“Wicked Wind-Ups?” What the "H" is this? I can think of no logical reason why it should exist. Imagine a small naked demon, riding on a crawling eyeball. That’s what I was doing, one day, imagining it, not riding it, when I idly, almost unconsciously, drew the doodle that you see below. That, by the way, is the original sketch. Why it even still exists is a mystery. It was just a pencil scribble that I clarified a little with some sort of pen, an implement I rarely used. There were no overlays, or attempts to take the drawing seriously, and make it more presentable. For there was, in fact, no one to present it to.
My partners, KISCOM, and I would meet each week and conjecture as to what sort of mediocre mundane piece of crap would fill a hopefully perceived gap in the toy industry. We spoke a lot about baby dolls and ponies. But this drawing was not something I would bother to show them. Nonetheless, for some reason I never attempted to examine, that bizarre little scribble pleased me. So I said to myself: “I could make this thing!”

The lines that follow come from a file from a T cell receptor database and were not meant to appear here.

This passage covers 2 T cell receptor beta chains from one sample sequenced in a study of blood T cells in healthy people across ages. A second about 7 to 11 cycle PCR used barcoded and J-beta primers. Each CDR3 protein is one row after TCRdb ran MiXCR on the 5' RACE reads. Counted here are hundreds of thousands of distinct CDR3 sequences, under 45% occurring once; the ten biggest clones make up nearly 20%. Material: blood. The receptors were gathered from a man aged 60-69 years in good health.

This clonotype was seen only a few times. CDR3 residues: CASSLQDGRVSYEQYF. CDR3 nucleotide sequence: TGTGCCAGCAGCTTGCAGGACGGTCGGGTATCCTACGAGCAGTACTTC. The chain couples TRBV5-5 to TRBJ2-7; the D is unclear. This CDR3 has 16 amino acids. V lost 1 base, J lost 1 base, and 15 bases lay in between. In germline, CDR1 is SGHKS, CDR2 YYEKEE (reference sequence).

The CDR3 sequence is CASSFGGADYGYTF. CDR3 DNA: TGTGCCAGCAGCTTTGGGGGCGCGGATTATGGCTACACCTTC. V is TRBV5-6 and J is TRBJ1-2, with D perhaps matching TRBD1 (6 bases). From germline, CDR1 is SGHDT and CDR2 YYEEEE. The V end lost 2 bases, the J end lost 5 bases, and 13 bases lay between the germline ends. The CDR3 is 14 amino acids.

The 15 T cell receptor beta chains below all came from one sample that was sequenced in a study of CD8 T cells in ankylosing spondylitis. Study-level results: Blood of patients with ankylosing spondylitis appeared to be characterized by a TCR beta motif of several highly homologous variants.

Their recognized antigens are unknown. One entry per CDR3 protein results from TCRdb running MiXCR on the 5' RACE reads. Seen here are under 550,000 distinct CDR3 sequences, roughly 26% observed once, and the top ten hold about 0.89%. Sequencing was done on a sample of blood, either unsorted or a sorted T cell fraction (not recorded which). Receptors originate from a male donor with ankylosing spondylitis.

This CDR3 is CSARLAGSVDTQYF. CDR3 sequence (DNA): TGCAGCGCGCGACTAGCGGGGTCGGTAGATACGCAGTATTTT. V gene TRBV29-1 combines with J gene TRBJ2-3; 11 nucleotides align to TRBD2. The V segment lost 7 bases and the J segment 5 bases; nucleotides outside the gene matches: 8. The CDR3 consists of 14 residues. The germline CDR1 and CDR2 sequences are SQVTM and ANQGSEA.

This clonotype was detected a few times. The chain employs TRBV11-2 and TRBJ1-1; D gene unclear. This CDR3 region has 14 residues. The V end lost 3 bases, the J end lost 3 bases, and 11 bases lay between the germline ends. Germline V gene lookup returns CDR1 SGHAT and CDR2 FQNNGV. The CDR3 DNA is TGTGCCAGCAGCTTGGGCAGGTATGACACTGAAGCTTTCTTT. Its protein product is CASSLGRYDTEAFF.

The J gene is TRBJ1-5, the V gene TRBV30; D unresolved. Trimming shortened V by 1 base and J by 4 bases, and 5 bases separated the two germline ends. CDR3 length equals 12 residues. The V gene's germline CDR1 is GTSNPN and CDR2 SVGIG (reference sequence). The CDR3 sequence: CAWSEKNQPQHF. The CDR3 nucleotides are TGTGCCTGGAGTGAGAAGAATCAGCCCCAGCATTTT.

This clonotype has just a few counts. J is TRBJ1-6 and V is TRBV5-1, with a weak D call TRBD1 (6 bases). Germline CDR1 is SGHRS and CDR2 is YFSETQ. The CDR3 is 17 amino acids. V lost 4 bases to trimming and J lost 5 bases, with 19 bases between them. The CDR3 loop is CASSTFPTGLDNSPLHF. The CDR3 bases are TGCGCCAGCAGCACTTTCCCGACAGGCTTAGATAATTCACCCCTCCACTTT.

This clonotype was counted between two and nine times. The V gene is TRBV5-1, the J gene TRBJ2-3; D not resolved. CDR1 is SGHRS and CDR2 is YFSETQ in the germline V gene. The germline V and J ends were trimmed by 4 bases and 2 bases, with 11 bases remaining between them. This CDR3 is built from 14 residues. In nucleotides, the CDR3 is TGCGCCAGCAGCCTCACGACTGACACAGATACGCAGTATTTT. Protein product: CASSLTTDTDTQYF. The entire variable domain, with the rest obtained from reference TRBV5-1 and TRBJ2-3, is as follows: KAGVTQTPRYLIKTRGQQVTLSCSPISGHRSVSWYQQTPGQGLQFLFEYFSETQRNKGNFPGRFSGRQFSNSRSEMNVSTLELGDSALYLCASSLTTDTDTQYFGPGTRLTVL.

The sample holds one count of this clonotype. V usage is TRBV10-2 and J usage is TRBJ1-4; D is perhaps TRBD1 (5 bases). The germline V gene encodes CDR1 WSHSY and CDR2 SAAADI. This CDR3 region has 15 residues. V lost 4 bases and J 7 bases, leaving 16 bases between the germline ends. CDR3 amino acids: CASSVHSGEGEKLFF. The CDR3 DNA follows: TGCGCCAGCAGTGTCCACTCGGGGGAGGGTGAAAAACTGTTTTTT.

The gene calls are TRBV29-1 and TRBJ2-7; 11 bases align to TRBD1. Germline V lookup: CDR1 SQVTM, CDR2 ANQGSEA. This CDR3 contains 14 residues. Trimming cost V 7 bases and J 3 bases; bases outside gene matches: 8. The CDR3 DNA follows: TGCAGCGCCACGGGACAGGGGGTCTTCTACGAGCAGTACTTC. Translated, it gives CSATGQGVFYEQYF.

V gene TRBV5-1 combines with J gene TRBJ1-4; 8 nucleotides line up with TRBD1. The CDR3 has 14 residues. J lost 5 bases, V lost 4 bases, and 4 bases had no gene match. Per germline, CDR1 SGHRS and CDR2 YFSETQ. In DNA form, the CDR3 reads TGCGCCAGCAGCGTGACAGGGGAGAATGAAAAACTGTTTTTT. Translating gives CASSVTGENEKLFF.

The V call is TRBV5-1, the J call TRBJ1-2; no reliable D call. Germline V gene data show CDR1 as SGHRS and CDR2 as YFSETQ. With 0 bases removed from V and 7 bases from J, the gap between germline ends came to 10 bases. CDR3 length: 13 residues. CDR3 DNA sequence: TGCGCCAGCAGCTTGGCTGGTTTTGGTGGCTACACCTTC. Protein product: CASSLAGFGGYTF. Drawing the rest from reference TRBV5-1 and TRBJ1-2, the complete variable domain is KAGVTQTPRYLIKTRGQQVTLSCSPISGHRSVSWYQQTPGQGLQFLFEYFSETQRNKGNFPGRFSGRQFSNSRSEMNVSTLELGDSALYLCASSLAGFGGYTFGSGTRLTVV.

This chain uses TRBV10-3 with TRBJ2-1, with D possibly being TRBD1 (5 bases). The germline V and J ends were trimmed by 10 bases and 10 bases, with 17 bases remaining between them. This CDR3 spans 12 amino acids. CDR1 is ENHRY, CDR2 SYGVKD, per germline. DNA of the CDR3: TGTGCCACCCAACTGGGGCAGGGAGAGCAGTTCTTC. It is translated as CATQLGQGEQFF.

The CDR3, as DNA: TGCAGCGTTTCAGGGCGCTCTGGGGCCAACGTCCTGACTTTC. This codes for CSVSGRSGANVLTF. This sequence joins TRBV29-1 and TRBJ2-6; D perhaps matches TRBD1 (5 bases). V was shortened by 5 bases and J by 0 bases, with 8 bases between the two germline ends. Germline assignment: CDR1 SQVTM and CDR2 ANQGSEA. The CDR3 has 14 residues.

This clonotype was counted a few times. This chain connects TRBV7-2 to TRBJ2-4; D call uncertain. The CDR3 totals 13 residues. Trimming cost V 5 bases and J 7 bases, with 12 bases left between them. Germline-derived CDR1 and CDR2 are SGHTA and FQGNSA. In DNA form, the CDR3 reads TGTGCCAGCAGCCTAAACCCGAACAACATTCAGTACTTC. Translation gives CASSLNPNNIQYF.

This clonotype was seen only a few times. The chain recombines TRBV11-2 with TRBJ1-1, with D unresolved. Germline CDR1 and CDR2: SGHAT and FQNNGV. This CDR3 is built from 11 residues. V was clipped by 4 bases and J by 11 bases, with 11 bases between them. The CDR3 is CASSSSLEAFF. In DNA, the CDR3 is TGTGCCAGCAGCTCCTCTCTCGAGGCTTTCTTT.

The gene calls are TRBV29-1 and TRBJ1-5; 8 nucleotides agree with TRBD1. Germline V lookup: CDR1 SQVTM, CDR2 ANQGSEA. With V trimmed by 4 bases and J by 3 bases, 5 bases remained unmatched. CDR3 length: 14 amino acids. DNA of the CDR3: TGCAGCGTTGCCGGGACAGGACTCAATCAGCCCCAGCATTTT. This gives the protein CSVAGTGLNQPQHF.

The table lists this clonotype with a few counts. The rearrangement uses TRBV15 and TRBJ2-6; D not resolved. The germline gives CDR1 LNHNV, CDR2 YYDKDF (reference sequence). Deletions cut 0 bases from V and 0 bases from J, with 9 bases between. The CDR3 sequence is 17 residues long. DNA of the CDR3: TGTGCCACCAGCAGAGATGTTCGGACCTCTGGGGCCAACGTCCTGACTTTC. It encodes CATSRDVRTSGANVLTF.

So, I rummaged through my repository of broken toys to find a mechanism I could adapt, and a plastic sphere that, before the sun had set, would become a crawling eye, slightly larger than life size. What was I thinking? I suppose, somewhere, in the trash dump of my mind, the memory remained of a deliciously cheesy movie I had seen, as a teen, called, “The Crawling Eye,” a low budget effort, of which only the title was memorable. I can’t recall what the enormous eyeball in the movie actually did, apart from looking scary, and looking around. But now this smaller version on my desk sucked me in, and I embraced the spell it wove, quite willingly.